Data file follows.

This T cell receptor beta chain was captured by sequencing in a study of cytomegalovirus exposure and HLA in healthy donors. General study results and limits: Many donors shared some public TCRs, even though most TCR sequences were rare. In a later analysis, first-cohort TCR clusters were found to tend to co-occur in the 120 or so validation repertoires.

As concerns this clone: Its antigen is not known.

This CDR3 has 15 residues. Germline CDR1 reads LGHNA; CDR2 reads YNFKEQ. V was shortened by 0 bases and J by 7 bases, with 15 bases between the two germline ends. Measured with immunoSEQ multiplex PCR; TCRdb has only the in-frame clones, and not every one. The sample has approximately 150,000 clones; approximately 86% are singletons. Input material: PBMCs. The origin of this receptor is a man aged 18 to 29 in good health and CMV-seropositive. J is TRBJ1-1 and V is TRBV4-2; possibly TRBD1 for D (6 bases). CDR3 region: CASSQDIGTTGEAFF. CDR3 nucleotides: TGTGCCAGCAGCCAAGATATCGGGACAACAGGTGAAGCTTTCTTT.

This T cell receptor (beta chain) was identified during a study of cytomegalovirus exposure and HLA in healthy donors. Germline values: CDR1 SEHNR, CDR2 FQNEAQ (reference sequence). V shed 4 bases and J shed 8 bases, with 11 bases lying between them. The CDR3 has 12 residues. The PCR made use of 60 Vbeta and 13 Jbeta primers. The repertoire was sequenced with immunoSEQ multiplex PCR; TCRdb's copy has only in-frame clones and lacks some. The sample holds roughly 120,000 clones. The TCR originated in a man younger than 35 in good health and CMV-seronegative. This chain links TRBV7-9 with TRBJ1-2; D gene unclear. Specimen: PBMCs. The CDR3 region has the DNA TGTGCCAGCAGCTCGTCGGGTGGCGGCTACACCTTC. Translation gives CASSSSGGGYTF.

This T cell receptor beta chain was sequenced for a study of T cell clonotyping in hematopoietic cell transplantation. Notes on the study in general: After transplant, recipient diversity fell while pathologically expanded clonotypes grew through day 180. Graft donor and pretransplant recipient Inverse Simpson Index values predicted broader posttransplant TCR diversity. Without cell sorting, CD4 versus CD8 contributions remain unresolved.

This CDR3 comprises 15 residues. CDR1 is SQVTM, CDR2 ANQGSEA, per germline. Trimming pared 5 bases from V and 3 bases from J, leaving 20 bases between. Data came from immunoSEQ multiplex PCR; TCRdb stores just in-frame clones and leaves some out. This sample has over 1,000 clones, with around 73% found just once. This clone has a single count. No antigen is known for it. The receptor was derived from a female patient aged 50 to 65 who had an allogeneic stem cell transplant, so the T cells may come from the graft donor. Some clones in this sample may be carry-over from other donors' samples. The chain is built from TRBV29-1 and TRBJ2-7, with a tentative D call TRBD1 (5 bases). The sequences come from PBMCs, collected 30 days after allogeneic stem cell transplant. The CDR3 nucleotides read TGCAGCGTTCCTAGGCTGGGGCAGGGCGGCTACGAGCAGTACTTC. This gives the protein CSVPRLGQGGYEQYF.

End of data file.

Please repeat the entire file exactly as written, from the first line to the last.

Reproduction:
This T cell receptor beta chain was captured by sequencing in a study of cytomegalovirus exposure and HLA in healthy donors. General study results and limits: Many donors shared some public TCRs, even though most TCR sequences were rare. In a later analysis, first-cohort TCR clusters were found to tend to co-occur in the 120 or so validation repertoires.

As concerns this clone: Its antigen is not known.

This CDR3 has 15 residues. Germline CDR1 reads LGHNA; CDR2 reads YNFKEQ. V was shortened by 0 bases and J by 7 bases, with 15 bases between the two germline ends. Measured with immunoSEQ multiplex PCR; TCRdb has only the in-frame clones, and not every one. The sample has approximately 150,000 clones; approximately 86% are singletons. Input material: PBMCs. The origin of this receptor is a man aged 18 to 29 in good health and CMV-seropositive. J is TRBJ1-1 and V is TRBV4-2; possibly TRBD1 for D (6 bases). CDR3 region: CASSQDIGTTGEAFF. CDR3 nucleotides: TGTGCCAGCAGCCAAGATATCGGGACAACAGGTGAAGCTTTCTTT.

This T cell receptor (beta chain) was identified during a study of cytomegalovirus exposure and HLA in healthy donors. Germline values: CDR1 SEHNR, CDR2 FQNEAQ (reference sequence). V shed 4 bases and J shed 8 bases, with 11 bases lying between them. The CDR3 has 12 residues. The PCR made use of 60 Vbeta and 13 Jbeta primers. The repertoire was sequenced with immunoSEQ multiplex PCR; TCRdb's copy has only in-frame clones and lacks some. The sample holds roughly 120,000 clones. The TCR originated in a man younger than 35 in good health and CMV-seronegative. This chain links TRBV7-9 with TRBJ1-2; D gene unclear. Specimen: PBMCs. The CDR3 region has the DNA TGTGCCAGCAGCTCGTCGGGTGGCGGCTACACCTTC. Translation gives CASSSSGGGYTF.

This T cell receptor beta chain was sequenced for a study of T cell clonotyping in hematopoietic cell transplantation. Notes on the study in general: After transplant, recipient diversity fell while pathologically expanded clonotypes grew through day 180. Graft donor and pretransplant recipient Inverse Simpson Index values predicted broader posttransplant TCR diversity. Without cell sorting, CD4 versus CD8 contributions remain unresolved.

This CDR3 comprises 15 residues. CDR1 is SQVTM, CDR2 ANQGSEA, per germline. Trimming pared 5 bases from V and 3 bases from J, leaving 20 bases between. Data came from immunoSEQ multiplex PCR; TCRdb stores just in-frame clones and leaves some out. This sample has over 1,000 clones, with around 73% found just once. This clone has a single count. No antigen is known for it. The receptor was derived from a female patient aged 50 to 65 who had an allogeneic stem cell transplant, so the T cells may come from the graft donor. Some clones in this sample may be carry-over from other donors' samples. The chain is built from TRBV29-1 and TRBJ2-7, with a tentative D call TRBD1 (5 bases). The sequences come from PBMCs, collected 30 days after allogeneic stem cell transplant. The CDR3 nucleotides read TGCAGCGTTCCTAGGCTGGGGCAGGGCGGCTACGAGCAGTACTTC. This gives the protein CSVPRLGQGGYEQYF.